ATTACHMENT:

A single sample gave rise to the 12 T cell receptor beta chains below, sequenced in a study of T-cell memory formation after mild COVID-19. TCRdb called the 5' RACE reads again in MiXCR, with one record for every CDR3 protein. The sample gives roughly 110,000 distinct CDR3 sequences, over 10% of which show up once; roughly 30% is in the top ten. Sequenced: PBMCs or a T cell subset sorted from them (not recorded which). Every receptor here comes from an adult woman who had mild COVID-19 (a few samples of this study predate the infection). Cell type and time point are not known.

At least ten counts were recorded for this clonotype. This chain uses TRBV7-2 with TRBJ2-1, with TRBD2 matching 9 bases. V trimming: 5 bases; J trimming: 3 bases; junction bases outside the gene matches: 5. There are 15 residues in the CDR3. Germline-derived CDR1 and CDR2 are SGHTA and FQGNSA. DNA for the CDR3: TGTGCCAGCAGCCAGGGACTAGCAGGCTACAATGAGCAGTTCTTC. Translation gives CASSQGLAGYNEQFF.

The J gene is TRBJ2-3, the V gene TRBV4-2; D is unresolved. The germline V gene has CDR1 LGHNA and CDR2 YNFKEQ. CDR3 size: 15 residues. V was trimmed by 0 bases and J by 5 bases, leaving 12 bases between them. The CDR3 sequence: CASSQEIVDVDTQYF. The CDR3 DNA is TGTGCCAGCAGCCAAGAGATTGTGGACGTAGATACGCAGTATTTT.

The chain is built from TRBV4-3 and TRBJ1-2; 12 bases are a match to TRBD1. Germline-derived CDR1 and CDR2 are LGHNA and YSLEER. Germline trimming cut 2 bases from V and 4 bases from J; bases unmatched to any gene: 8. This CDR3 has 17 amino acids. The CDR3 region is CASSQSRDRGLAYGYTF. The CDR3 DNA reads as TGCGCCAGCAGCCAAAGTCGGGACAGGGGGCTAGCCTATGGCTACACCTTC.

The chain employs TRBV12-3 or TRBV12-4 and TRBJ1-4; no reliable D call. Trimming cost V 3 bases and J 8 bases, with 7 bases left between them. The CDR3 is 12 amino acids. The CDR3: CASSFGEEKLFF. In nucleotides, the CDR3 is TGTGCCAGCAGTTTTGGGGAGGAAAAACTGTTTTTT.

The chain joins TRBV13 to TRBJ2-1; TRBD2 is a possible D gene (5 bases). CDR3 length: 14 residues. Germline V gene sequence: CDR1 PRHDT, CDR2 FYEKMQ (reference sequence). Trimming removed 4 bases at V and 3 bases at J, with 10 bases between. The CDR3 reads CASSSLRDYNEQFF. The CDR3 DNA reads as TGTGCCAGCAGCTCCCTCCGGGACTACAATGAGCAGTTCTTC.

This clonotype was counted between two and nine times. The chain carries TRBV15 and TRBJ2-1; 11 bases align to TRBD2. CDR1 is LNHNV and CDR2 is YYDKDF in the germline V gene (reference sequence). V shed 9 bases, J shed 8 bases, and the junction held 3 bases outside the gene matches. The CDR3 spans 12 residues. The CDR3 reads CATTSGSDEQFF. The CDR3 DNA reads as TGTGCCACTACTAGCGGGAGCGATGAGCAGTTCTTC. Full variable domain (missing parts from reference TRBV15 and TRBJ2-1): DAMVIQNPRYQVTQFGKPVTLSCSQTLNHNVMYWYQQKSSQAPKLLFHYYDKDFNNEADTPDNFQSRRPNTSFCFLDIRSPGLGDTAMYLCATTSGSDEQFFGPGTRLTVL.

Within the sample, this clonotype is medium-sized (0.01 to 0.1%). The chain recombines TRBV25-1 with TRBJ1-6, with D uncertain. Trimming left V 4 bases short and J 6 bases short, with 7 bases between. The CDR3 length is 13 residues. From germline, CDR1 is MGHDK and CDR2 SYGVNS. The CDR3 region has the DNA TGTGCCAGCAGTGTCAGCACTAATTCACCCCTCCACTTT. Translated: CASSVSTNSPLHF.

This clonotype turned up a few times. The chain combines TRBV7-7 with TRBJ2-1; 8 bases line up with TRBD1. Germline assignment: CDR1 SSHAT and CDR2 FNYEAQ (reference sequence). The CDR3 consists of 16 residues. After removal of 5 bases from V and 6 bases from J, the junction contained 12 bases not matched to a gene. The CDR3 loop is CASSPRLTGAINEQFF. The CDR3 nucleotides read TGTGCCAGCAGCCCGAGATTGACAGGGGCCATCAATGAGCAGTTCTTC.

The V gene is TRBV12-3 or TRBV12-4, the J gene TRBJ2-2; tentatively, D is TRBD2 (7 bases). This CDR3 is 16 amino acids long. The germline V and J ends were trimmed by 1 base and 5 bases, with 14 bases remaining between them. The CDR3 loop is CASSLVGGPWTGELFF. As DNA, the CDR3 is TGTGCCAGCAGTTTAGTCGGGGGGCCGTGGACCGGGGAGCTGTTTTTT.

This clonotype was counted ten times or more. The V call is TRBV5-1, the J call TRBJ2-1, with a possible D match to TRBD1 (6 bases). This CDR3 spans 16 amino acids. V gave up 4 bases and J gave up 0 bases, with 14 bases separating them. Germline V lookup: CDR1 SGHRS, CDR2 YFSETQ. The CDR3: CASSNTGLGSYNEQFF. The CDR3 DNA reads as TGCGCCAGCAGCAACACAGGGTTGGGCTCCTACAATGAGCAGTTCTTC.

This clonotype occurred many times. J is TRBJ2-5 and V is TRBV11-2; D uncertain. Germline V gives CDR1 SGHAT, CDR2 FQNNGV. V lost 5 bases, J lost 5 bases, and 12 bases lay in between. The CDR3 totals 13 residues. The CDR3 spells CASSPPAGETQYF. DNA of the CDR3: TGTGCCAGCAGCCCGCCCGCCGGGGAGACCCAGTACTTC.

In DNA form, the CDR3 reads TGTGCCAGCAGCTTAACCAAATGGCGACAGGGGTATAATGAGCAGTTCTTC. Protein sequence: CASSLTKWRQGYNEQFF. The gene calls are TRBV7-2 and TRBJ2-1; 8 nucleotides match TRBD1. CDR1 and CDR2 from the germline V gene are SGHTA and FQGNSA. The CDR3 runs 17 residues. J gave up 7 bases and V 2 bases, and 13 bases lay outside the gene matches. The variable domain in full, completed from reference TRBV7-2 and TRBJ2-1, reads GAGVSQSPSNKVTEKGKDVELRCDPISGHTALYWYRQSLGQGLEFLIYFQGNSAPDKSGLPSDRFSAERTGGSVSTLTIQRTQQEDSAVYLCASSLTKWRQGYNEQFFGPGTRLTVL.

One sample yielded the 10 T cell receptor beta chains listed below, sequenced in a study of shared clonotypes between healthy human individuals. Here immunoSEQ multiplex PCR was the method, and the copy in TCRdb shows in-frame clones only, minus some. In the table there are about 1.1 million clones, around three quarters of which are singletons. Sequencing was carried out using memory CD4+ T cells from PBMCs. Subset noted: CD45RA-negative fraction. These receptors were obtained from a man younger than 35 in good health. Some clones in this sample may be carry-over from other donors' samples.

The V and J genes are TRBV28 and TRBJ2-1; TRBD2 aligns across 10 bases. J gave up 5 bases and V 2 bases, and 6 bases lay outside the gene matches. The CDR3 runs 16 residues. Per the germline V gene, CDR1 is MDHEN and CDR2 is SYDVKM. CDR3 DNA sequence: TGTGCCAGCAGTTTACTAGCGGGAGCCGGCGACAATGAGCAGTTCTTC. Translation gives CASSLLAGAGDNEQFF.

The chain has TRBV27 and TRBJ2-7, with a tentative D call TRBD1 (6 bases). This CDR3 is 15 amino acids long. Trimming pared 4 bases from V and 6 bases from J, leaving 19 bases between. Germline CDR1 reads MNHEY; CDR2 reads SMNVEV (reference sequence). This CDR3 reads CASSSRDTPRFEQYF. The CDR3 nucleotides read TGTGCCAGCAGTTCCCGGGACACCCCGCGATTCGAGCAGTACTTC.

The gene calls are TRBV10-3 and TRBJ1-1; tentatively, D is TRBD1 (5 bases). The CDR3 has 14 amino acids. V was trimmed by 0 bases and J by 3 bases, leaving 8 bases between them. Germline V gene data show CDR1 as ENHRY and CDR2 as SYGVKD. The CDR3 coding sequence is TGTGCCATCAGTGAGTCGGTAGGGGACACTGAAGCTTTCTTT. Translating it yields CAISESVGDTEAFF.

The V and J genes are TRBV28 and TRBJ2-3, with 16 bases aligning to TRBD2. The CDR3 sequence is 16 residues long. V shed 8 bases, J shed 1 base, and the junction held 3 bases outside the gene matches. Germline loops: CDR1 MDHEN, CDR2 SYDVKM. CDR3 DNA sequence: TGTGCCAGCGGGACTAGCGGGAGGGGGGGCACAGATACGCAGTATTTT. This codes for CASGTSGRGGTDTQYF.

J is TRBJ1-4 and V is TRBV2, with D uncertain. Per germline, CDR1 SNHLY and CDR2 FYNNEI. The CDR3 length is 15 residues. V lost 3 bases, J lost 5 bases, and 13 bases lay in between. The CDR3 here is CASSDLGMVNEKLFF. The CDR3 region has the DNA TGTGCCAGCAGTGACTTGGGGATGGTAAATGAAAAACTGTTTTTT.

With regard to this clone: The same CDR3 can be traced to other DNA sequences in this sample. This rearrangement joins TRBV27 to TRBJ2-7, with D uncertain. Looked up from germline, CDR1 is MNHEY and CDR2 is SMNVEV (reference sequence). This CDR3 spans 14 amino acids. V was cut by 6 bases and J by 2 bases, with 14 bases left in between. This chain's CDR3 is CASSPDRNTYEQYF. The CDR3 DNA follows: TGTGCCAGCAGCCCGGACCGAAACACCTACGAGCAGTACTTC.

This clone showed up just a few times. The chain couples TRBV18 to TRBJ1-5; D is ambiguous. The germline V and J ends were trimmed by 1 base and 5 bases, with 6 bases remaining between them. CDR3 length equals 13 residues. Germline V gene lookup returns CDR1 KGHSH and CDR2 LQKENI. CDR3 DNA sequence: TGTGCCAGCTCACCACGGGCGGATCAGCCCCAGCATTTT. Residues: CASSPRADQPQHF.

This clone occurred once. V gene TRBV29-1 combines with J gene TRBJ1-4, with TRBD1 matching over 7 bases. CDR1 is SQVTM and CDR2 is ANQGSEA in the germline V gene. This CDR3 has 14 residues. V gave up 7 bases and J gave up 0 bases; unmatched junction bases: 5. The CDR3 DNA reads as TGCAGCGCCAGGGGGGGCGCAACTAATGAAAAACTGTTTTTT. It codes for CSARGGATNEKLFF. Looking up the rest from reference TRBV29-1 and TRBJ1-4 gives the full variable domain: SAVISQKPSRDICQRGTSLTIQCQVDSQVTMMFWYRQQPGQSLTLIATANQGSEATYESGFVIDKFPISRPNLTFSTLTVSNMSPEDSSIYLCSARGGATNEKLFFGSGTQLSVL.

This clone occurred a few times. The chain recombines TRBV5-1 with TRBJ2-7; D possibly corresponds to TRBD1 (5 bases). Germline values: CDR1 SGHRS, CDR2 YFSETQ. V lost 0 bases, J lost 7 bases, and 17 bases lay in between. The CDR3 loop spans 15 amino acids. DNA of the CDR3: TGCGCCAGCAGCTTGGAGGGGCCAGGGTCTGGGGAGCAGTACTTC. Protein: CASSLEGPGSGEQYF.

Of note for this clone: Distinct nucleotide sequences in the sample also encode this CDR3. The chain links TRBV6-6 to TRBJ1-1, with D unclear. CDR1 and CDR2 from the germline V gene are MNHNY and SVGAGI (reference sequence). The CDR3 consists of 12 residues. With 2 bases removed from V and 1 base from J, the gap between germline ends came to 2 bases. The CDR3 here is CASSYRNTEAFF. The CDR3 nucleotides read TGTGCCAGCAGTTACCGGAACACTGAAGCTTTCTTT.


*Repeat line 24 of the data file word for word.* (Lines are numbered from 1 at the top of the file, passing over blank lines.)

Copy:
Of note for this clone: Distinct nucleotide sequences in the sample also encode this CDR3. The chain links TRBV6-6 to TRBJ1-1, with D unclear. CDR1 and CDR2 from the germline V gene are MNHNY and SVGAGI (reference sequence). The CDR3 consists of 12 residues. With 2 bases removed from V and 1 base from J, the gap between germline ends came to 2 bases. The CDR3 here is CASSYRNTEAFF. The CDR3 nucleotides read TGTGCCAGCAGTTACCGGAACACTGAAGCTTTCTTT.